Endoscopic treatment of T1a esophageal adenocarcinoma outperformed esophagectomy across a range of ages and comorbidity levels in a Markov model.
Esophagectomy produced 0.16 more unadjusted life-years, but led to 0.27 fewer quality-adjusted life-years (QALYs), in the hypothetical case of a 75-year-old man with T1aN0M0 esophageal adenocarcinoma (EAC) and a Charlson comorbidity index score of 0, reported Jacqueline N. Chu, MD, of Massachusetts General Hospital, Boston, and her associates. “[We] believe QALYs are a more important endpoint because of the significant morbidity associated with esophagectomy,” they wrote in the March issue of.
Source: American Gastroenterological Association
In contrast, the model portrayed the management of T1b EAC as “an individualized decision” – esophagectomy was preferable in 60- to 70-year-old patients with T1b EAC, but serial endoscopic treatment was better when patients were older, with more comorbidities, the researchers said. “For the sickest patients, those aged 80 and older with comorbidity index of 2, endoscopic treatment not only provided more QALYs but more unadjusted life years as well.”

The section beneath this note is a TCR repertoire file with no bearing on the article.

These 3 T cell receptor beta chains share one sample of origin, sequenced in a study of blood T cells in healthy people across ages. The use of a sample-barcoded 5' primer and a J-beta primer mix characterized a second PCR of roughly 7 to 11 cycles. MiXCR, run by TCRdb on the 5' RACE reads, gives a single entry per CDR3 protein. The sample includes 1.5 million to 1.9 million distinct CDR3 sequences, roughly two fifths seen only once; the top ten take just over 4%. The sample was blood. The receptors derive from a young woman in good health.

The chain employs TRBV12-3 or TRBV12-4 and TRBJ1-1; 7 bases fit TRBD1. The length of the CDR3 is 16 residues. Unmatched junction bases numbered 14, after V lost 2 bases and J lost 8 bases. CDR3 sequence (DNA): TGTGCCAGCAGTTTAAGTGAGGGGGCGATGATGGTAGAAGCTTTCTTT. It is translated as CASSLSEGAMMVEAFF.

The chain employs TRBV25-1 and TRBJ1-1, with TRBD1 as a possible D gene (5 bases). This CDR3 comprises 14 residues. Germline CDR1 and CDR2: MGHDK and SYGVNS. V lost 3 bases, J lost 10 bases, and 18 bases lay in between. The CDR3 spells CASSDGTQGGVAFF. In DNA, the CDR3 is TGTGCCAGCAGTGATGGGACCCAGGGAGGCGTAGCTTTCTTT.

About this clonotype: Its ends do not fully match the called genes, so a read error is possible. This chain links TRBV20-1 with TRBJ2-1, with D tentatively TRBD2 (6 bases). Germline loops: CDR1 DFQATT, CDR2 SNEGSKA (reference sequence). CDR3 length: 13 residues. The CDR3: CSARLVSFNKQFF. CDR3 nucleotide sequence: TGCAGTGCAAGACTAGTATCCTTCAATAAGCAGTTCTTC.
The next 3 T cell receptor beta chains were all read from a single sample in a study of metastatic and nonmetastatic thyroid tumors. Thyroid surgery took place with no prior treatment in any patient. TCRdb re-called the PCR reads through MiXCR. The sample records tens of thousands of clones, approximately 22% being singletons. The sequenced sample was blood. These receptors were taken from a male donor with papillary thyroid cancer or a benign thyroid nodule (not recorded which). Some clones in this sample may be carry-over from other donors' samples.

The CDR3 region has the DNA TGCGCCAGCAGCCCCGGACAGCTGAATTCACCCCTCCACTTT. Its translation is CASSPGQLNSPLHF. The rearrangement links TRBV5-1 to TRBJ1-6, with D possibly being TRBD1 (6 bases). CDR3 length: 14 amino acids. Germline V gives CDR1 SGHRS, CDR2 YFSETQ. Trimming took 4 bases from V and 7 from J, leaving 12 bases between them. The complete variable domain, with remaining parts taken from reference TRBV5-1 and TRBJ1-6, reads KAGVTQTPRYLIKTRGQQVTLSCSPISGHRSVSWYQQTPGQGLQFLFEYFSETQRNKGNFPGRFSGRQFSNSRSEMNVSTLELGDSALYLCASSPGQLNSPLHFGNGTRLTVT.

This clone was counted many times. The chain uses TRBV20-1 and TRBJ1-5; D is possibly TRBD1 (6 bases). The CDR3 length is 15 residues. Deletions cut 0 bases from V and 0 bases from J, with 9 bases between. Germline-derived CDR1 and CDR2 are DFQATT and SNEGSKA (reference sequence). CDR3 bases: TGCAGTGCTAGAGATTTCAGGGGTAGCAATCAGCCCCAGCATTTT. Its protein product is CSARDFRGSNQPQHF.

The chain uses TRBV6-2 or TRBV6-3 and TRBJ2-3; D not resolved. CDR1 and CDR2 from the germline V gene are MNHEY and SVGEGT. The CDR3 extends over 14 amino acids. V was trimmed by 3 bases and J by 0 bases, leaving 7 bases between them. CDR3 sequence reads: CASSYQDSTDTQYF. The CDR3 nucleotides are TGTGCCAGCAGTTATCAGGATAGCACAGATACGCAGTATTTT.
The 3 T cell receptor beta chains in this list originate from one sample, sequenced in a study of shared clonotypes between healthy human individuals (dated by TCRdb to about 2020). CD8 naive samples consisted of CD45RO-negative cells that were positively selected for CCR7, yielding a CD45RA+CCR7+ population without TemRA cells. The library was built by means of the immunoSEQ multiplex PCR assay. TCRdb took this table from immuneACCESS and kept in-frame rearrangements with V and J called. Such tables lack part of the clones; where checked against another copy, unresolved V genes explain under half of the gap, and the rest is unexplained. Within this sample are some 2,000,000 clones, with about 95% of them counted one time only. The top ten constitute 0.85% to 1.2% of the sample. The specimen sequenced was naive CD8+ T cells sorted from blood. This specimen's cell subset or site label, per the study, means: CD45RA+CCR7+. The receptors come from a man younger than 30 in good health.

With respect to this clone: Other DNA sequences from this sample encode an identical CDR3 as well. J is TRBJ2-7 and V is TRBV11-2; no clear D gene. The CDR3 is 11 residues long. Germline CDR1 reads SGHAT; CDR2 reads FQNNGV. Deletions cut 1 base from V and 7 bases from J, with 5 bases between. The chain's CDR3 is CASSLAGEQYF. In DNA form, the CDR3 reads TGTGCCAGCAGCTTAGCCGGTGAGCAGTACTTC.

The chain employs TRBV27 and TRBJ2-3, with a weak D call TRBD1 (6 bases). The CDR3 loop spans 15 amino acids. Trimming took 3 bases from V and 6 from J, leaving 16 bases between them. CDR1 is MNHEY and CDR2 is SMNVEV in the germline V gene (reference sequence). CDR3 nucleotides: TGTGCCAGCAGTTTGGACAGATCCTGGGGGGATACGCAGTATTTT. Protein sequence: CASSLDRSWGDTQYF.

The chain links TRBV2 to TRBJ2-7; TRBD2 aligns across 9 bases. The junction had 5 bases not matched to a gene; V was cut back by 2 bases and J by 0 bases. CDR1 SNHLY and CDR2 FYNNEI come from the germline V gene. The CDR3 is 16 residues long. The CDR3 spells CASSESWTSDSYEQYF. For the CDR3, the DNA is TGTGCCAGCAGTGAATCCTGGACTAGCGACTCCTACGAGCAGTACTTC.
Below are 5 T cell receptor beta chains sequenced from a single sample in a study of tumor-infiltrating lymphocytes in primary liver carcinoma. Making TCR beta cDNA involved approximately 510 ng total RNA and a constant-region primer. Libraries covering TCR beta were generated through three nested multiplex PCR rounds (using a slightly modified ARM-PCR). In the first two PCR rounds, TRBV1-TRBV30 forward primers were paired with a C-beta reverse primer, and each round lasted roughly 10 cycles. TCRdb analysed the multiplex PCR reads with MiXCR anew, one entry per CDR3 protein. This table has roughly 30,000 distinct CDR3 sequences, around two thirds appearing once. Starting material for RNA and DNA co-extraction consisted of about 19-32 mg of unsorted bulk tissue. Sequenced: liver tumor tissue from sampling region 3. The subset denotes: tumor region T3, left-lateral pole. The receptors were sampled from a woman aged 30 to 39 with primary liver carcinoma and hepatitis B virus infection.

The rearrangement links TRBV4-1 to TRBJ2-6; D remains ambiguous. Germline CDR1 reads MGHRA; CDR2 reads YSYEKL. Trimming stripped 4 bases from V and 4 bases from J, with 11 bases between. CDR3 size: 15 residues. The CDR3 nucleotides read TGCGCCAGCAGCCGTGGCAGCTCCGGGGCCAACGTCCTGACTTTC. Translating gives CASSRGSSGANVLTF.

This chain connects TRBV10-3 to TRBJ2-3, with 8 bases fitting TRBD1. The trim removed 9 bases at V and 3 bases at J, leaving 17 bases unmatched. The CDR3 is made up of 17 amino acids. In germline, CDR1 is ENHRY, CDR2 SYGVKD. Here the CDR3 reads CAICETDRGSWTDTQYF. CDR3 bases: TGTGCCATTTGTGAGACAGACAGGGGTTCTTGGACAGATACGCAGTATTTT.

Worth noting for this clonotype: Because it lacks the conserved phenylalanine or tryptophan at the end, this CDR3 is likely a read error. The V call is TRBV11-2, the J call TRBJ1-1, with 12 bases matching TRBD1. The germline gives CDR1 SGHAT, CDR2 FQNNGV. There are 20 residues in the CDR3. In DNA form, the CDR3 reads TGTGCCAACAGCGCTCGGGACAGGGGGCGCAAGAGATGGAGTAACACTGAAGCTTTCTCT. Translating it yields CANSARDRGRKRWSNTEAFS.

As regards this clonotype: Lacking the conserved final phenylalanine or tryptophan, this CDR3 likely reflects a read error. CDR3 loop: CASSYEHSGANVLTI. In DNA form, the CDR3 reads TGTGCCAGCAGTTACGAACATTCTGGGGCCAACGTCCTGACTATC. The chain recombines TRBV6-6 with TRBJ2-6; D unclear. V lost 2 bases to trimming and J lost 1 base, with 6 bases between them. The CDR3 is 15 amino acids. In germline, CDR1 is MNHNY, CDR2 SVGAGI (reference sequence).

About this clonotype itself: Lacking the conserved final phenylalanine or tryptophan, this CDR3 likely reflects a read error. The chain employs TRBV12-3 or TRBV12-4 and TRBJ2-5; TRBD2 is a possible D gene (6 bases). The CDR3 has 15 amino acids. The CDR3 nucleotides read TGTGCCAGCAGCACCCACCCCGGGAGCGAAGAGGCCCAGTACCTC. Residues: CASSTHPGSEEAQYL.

Treatment of T1a EAC is transitioning from esophagectomy to serial endoscopic resection, which physicians still tend to regard as too risky in T1b EAC. The Markov model evaluated the efficacy and cost efficacy of the two approaches in hypothetical T1a and T1b patients of various ages and comorbidities, using cancer death data from the Surveillance, Epidemiology, and End Results (SEER) Medicare database and published cost data converted to 2017 U.S. dollars based on the U.S. Bureau of Labor Statistics’ Consumer Price Index.